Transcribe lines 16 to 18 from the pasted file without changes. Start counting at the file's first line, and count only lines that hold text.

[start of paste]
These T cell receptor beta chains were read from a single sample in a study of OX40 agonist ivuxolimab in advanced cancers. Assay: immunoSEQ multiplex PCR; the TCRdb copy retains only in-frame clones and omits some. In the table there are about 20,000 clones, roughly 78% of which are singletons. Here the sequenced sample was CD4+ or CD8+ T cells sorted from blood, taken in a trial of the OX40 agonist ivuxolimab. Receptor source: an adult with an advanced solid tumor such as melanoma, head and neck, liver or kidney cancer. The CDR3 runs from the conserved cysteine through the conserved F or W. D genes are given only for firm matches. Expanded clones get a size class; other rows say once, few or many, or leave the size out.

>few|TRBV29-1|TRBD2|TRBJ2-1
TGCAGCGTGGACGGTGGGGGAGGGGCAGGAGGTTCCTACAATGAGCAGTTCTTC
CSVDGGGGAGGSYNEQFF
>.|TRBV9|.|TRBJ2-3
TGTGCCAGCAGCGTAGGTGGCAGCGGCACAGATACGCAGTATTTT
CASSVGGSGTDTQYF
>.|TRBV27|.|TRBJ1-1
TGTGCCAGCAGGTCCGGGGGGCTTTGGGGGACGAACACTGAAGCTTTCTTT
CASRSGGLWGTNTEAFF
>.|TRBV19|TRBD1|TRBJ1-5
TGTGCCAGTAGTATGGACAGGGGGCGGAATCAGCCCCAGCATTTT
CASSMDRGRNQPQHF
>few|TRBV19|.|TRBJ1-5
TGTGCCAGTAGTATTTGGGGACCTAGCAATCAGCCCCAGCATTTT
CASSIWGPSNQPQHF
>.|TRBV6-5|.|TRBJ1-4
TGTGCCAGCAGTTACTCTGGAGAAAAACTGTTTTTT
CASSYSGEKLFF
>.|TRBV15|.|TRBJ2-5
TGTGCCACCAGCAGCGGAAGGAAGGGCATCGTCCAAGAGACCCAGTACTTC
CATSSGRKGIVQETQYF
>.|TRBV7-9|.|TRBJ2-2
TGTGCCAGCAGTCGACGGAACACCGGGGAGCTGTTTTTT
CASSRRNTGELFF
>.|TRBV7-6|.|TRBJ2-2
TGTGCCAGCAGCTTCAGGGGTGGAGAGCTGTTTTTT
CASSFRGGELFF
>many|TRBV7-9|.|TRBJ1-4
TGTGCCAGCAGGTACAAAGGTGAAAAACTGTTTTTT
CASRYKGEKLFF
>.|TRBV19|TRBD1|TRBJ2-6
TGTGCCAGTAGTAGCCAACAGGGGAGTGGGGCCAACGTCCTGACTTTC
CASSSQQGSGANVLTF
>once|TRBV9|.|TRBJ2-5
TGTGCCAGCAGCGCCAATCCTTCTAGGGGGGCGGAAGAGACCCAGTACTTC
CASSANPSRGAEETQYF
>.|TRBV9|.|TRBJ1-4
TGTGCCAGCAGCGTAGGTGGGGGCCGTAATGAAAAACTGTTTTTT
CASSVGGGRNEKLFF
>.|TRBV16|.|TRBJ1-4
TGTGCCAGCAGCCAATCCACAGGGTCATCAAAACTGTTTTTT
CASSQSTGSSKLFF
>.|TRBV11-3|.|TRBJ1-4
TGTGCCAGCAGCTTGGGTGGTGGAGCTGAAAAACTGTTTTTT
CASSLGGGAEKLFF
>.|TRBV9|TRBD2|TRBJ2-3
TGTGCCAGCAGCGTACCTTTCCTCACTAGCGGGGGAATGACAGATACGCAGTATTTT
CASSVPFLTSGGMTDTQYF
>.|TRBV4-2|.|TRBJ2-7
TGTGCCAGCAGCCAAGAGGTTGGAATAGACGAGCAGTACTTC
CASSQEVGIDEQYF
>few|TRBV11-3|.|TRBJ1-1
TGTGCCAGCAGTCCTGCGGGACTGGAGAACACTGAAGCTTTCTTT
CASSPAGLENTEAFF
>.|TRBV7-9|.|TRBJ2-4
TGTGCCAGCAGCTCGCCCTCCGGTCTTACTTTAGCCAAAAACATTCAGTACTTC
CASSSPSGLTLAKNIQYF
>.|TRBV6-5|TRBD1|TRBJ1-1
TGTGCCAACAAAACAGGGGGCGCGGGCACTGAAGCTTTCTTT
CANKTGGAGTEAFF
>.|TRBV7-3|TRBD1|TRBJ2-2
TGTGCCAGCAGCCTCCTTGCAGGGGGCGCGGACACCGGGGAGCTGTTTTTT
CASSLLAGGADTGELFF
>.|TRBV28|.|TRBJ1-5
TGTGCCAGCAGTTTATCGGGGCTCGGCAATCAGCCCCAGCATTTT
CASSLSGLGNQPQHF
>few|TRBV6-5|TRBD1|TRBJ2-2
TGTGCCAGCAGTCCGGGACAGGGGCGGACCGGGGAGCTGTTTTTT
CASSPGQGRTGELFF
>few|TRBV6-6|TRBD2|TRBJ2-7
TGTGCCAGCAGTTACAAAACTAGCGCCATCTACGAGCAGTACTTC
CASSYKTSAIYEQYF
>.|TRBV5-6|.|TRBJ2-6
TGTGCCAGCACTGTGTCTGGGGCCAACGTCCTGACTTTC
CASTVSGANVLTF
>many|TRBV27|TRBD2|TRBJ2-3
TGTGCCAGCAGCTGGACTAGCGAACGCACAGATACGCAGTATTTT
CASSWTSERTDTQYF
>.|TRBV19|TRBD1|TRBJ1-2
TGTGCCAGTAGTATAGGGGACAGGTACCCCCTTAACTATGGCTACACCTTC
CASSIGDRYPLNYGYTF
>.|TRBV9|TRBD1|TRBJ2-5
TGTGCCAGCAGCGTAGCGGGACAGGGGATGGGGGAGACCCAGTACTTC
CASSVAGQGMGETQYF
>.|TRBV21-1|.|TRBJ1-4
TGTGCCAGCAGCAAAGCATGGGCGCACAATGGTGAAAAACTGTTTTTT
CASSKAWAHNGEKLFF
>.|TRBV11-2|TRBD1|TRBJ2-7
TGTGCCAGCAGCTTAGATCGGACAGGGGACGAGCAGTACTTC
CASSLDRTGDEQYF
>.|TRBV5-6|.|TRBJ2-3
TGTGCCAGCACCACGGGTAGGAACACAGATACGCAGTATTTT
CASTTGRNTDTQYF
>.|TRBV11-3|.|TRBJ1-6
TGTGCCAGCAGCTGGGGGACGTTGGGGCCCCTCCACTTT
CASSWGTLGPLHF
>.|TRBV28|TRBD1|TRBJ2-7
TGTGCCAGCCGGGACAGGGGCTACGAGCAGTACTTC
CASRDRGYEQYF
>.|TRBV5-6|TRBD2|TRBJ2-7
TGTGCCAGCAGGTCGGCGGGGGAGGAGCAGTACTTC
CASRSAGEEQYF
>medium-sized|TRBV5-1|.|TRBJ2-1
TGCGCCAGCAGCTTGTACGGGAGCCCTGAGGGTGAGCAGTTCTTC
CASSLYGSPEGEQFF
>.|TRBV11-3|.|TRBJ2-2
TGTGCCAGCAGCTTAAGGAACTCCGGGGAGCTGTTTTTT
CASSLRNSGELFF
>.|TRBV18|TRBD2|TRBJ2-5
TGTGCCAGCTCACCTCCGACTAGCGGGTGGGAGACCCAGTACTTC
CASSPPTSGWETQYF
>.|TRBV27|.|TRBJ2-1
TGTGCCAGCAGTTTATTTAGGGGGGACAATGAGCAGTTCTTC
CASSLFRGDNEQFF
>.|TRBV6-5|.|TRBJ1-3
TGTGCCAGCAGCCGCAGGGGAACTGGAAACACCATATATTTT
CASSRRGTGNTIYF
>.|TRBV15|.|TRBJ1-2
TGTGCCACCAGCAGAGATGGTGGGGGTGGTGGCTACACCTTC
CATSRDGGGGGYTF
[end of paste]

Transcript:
CASSIWGPSNQPQHF
>.|TRBV6-5|.|TRBJ1-4
TGTGCCAGCAGTTACTCTGGAGAAAAACTGTTTTTT